House of Melik-Azaryants, Tbilisi
The history of the Tiflis passage
There is a huge house in Tbilisi that occupies a major part of the quarter. Among other urban buildings, it stands out not only with its impressive size, but also rather extravagant architecture. It was constructed relatively in short period for that times – they began in 1912 and managed to launch in three years. Unlike its peers, it had its own power supply, water pipes, heating; there were an art gallery and a garden full of exotic plants; cinema and a photo salon, and numerous other conveniences that people at that time could only dream of. This is all about the house of Melik-Azaryants –the symbol of old Tbilisi built according to the project of the architect Nikolay Obolonskiy.
When Tbilisi was called Tiflis, Aleksandr Melik-Azaryants, a merchant of the First Guild and the owner of oil deposit, was a famous, wealthy and generous resident of it. He was a member of the Board of Charity Community and openhanded to fund construction of hospitals, schools and churches. However, cruel life did not pass by the kind merchant: his favorite daughter Takui died at the age of 22. So overwhelmed by the grief of her loss and in order to soothe his pain from the tragedy, he invested all his strength into erection of a luxurious house in the center of Tiflis in the memory of his daughter. The merchant did not search for easy ways; the area he chose had rather complicated lay to put the foundation of the house. The building acquired a deep substructure surrounded with leaden framework so that underground waters would not wash it off. Such deep thought approach was an unprecedented case for the Caucasus of that period. Apart from that, builders had to drive piles in the rocky ground to keep the house from falling to the ravine.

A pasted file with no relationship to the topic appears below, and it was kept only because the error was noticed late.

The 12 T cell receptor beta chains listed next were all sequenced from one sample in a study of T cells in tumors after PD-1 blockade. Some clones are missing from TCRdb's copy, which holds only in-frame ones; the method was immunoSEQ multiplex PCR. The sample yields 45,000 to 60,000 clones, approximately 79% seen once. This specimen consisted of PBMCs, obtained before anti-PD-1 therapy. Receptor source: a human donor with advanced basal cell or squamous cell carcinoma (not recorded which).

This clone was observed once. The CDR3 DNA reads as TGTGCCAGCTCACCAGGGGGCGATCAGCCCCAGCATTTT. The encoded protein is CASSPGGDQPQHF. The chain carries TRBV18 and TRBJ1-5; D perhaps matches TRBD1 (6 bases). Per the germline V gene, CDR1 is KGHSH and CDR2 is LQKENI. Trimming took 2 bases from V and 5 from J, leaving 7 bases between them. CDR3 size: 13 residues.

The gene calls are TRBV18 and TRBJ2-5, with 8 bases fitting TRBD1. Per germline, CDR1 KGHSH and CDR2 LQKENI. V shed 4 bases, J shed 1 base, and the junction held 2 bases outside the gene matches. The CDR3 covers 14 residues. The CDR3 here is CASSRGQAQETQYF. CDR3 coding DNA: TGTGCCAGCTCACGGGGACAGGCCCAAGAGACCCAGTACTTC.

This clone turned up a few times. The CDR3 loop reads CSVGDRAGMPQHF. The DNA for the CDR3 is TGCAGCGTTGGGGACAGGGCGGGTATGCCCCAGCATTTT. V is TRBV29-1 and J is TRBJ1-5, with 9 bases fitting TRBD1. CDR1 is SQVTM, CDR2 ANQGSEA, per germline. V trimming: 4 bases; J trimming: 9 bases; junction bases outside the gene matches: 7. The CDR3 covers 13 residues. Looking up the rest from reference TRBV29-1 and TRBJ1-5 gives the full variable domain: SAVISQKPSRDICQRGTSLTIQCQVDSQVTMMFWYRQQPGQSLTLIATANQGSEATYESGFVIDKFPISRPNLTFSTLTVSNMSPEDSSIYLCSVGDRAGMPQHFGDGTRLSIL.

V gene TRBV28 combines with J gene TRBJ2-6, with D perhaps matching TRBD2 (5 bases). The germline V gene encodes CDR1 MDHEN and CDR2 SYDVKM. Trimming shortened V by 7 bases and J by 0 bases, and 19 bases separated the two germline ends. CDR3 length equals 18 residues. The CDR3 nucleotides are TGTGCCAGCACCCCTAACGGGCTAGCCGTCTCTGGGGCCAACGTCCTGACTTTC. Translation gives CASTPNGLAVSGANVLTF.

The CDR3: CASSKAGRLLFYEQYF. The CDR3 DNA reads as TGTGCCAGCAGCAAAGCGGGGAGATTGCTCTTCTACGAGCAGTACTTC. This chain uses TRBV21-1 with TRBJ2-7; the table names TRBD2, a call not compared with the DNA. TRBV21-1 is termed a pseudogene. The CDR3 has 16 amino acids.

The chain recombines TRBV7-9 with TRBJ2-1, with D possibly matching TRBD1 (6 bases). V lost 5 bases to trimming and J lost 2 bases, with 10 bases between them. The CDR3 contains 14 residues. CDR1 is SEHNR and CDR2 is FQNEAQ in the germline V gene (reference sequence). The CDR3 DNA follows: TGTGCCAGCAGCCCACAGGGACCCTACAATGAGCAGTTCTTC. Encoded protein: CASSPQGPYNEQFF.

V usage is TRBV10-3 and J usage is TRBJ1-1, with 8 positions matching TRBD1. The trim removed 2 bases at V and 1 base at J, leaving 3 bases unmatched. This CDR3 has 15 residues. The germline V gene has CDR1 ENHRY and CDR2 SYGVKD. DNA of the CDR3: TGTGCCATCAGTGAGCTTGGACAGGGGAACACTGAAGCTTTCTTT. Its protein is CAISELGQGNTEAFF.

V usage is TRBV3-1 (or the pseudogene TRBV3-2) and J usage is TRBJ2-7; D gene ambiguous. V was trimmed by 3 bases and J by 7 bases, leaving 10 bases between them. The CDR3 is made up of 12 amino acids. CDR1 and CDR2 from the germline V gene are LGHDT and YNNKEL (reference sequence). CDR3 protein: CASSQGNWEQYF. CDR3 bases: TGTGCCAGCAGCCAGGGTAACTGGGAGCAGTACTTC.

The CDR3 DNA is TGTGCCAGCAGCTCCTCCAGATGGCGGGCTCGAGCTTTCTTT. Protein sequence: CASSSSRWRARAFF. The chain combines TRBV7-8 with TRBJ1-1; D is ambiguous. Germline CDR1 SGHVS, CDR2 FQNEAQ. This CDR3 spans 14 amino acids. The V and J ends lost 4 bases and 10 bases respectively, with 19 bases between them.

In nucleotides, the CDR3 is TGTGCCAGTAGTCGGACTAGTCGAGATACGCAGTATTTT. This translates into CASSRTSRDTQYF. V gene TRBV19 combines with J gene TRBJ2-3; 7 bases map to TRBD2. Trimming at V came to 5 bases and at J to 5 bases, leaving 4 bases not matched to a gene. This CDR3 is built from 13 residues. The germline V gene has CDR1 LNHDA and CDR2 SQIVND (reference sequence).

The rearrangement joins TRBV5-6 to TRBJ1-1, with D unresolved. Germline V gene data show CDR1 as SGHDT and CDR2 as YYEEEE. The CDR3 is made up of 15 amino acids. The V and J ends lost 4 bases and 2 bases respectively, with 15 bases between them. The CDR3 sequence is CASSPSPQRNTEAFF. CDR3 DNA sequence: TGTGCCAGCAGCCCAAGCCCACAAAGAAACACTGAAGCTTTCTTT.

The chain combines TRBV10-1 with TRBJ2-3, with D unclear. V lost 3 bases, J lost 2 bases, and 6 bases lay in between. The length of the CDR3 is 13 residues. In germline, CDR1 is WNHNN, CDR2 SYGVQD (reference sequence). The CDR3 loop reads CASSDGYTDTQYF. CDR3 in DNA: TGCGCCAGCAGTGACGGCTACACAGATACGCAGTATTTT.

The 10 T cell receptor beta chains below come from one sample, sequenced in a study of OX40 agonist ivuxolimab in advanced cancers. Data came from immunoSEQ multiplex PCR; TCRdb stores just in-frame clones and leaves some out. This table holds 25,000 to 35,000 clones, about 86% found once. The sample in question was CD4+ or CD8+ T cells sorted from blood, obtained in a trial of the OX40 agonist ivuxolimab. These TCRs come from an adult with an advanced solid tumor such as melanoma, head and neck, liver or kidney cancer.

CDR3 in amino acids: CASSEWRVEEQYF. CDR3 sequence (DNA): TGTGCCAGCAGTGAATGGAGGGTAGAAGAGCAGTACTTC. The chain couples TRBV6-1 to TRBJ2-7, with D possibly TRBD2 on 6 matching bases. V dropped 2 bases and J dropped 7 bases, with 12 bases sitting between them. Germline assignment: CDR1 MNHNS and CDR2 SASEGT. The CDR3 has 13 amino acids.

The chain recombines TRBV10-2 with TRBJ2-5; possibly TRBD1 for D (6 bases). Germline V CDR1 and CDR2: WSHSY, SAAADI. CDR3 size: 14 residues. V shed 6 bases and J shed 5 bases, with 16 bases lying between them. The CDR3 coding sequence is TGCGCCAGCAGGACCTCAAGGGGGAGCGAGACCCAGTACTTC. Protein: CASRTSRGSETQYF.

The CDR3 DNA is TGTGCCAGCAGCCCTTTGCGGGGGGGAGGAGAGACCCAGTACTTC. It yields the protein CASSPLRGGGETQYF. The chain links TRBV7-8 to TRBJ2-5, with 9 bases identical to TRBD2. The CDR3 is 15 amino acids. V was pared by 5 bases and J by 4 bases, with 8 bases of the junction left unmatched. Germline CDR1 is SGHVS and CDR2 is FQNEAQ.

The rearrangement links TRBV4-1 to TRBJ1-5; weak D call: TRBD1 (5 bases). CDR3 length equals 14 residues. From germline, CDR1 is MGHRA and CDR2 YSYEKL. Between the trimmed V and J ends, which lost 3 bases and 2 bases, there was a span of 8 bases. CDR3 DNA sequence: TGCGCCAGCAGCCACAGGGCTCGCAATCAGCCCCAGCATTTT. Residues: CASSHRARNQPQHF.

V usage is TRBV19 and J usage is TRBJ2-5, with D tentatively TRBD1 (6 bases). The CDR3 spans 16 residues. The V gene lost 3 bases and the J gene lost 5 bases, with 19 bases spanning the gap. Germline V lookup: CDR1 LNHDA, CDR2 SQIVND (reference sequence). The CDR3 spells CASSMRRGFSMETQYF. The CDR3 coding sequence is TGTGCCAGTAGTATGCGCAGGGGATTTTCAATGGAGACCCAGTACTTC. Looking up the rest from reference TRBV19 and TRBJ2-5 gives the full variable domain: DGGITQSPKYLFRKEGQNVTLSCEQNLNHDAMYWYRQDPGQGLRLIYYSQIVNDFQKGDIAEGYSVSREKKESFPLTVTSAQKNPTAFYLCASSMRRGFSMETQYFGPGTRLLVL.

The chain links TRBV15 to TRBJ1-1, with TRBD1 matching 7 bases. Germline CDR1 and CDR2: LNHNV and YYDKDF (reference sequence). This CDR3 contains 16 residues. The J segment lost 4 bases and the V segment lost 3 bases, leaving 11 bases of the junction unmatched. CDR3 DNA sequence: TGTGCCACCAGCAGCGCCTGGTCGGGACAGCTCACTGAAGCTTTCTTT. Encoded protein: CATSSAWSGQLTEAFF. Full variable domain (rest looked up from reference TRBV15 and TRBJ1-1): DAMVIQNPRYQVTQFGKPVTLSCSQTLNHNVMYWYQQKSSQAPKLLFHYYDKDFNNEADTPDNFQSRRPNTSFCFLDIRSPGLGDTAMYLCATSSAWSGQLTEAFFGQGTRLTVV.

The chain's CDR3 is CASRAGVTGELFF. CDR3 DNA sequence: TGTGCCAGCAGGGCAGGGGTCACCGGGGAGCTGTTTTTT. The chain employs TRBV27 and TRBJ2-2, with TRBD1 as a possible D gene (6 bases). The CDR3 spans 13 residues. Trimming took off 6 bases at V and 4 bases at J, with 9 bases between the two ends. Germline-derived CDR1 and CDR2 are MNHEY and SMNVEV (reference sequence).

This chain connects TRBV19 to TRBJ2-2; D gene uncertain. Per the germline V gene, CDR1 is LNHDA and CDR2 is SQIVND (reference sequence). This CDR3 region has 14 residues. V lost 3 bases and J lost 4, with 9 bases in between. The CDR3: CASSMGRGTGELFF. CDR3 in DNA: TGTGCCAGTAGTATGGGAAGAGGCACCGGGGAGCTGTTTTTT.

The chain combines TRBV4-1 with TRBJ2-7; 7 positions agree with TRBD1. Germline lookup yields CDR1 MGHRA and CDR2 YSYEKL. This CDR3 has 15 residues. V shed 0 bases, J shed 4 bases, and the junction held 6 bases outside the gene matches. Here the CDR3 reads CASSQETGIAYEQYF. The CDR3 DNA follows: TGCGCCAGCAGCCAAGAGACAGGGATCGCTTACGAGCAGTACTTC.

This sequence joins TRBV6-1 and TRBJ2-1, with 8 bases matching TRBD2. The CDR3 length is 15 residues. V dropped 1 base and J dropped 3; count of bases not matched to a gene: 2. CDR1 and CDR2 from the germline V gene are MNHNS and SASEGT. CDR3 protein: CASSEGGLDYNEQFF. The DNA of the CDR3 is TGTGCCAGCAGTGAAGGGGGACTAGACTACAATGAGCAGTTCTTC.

Switching your attention to the exterior and a bizarre architecture of the House of Melik-Azaryants, one of the elements that eyes would catch is sculptures on the walls and numerous garlands. Garlands are nothing but mourning wreath expressing grief of the merchant for his daughter. The other details dedicated to Takiu are window frames on the upper layer in the corner of the building; they are done in the teardrop form. The first and partially the second floor are decorated with unpolished stone. The house is full of legends. One of them says that wealthy friends of Melik-Azaryants paid a visit during groundwork to throw money and jewelry to the foundation of the house for good luck. They also say that the idea of getting riches from there couldn’t leave some people, but it was not possible as the foundation came out very firm. After the revolution, the building was nationalized and Melik-Azaryants, who did not flee the country, was left without any means and moved to a small basement room in his own building.
The house is still called “Azaryants’s House” or just “Azaryants”. Splendid building with broad windows, towers and oriels mainly occupied by shops, but it has a residential area too. There is no way to skip this beautiful construction if you are walking in Rustaveli Avenue, and for those who know the history of Melik-Azaryants, it reminds of this unique and extraordinary person. Maybe it will remind you of him too, when you will explore Tbilisi.